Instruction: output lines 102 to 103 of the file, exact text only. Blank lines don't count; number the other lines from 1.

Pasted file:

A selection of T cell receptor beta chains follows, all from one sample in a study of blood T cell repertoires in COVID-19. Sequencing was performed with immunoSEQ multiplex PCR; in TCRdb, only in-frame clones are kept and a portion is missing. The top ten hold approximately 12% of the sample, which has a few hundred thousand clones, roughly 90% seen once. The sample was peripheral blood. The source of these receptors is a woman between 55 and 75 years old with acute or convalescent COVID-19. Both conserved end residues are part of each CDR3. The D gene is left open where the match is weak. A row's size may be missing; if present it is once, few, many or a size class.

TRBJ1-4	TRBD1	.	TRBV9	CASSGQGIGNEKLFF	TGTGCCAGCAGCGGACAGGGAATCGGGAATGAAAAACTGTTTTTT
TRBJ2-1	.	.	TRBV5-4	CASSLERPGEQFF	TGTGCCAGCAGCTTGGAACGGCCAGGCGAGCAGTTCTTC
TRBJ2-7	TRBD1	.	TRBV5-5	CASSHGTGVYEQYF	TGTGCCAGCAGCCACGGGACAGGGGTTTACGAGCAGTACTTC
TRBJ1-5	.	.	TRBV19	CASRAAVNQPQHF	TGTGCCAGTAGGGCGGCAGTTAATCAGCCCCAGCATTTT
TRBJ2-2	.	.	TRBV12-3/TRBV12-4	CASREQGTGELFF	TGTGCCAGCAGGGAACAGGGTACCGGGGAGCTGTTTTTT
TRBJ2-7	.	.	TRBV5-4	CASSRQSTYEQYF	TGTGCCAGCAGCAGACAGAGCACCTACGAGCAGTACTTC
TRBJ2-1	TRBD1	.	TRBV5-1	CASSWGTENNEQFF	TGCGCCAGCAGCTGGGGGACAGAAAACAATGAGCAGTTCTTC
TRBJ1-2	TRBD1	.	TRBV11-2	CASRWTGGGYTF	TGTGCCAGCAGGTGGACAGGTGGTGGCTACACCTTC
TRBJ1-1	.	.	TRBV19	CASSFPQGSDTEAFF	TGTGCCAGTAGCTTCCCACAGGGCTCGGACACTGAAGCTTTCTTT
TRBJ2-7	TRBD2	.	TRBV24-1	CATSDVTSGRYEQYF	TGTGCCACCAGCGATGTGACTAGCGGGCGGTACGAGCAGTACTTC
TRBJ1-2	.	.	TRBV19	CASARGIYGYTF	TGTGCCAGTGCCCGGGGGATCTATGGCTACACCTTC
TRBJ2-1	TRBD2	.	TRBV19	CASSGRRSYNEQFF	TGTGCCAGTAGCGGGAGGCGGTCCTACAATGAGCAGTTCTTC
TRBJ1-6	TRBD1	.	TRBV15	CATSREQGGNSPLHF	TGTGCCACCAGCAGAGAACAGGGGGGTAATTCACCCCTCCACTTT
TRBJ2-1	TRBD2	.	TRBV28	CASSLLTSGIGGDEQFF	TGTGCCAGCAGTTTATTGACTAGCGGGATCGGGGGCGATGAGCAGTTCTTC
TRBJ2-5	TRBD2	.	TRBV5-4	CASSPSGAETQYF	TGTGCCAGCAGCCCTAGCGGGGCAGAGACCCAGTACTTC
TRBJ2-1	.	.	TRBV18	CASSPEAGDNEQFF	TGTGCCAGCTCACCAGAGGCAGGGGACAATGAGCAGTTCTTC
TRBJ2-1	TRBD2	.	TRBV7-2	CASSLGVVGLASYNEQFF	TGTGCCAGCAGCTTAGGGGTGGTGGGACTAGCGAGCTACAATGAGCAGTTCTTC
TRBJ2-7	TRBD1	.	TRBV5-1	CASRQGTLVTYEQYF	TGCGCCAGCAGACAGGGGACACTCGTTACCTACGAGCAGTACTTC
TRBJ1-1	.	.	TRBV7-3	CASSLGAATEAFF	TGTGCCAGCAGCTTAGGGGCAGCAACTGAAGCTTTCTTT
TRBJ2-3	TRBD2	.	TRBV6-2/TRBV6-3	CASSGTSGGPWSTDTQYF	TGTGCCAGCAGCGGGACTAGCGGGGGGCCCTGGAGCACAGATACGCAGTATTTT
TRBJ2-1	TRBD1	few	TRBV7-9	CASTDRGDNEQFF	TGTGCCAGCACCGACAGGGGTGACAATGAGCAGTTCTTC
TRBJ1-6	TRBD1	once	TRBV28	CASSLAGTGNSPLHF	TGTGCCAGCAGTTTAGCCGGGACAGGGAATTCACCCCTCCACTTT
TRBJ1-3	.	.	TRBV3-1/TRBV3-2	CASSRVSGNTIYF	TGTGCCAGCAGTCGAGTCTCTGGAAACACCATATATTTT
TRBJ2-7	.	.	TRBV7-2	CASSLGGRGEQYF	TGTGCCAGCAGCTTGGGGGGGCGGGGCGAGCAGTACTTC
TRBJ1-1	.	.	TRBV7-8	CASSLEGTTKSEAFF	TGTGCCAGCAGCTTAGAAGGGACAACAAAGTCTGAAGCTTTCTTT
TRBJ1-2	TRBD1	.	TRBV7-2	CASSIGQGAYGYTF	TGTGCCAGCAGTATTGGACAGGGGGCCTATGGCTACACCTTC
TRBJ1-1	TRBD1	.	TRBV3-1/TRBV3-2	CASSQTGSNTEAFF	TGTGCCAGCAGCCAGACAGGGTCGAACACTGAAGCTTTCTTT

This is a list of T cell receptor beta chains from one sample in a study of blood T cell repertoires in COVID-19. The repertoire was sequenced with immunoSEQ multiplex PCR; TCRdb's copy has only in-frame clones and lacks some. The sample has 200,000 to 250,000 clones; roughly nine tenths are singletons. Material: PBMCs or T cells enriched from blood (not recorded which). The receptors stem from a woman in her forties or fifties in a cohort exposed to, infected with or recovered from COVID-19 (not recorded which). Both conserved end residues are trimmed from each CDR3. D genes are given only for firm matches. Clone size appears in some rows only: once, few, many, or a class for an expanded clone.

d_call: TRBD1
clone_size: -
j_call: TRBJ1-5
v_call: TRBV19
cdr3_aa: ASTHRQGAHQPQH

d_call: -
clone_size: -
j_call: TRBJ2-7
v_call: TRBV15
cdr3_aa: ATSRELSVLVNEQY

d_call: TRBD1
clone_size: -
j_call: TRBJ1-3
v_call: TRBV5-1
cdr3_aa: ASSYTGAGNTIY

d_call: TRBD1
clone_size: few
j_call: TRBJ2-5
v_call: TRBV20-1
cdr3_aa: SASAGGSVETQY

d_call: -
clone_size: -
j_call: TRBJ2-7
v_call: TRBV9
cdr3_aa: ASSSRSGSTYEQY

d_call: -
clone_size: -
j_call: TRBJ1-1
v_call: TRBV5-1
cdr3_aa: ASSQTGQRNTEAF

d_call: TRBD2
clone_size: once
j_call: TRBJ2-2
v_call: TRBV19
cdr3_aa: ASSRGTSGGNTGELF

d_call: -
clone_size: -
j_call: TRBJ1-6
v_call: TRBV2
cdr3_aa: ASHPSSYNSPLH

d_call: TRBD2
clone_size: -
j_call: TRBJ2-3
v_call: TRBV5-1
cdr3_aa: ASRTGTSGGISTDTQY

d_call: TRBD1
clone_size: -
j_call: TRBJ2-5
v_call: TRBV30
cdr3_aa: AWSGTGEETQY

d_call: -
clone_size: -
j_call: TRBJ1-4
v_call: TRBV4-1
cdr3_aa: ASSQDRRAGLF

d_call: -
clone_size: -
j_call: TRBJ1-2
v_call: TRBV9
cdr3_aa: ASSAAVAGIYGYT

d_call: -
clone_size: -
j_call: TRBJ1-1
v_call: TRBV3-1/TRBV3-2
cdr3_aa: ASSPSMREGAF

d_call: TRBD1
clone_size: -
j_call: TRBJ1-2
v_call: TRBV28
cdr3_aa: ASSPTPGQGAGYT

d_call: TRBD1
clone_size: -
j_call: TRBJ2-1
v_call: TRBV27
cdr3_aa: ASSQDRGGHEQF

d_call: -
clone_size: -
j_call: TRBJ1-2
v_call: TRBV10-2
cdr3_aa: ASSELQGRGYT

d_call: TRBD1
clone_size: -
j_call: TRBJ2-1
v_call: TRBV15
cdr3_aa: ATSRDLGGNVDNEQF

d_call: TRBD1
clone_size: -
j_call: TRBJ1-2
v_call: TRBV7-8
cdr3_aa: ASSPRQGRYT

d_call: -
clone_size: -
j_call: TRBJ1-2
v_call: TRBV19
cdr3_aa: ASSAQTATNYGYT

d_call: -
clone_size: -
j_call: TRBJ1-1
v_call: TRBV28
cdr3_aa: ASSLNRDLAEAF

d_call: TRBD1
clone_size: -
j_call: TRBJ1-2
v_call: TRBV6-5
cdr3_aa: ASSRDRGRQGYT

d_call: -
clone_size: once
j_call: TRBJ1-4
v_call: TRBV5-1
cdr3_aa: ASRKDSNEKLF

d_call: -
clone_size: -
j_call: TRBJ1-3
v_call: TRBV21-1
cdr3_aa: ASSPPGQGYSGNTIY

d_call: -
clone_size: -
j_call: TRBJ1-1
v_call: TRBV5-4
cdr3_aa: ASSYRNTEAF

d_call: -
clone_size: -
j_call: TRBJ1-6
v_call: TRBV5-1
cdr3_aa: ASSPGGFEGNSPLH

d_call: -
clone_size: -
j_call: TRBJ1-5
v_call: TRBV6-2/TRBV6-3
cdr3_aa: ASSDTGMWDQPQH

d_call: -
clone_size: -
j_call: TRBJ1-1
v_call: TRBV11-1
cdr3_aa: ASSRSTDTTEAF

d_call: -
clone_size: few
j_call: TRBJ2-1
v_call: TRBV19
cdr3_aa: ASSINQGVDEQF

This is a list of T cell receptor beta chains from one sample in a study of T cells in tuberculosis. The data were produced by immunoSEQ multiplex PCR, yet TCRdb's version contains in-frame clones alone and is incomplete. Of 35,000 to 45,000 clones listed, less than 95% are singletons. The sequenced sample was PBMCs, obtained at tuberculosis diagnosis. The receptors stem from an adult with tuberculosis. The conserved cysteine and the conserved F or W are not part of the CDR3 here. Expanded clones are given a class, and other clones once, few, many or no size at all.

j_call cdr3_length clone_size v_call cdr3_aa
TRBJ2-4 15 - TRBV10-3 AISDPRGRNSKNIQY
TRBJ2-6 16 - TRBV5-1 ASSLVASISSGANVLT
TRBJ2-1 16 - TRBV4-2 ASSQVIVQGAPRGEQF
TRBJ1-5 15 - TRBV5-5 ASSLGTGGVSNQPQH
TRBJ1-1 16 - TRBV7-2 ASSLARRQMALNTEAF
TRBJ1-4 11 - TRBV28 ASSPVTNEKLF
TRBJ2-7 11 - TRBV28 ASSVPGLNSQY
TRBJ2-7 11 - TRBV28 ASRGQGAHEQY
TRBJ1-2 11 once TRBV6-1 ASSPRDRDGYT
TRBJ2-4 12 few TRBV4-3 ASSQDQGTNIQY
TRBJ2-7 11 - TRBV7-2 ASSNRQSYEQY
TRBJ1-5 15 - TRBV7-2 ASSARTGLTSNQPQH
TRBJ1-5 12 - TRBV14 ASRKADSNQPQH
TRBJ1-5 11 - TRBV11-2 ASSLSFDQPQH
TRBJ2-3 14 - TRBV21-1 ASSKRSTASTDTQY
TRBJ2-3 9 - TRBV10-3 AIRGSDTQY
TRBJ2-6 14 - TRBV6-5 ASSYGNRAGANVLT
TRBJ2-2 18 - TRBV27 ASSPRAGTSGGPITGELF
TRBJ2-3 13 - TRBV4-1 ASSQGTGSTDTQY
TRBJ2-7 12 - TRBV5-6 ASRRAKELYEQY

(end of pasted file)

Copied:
j_call: TRBJ2-1
v_call: TRBV27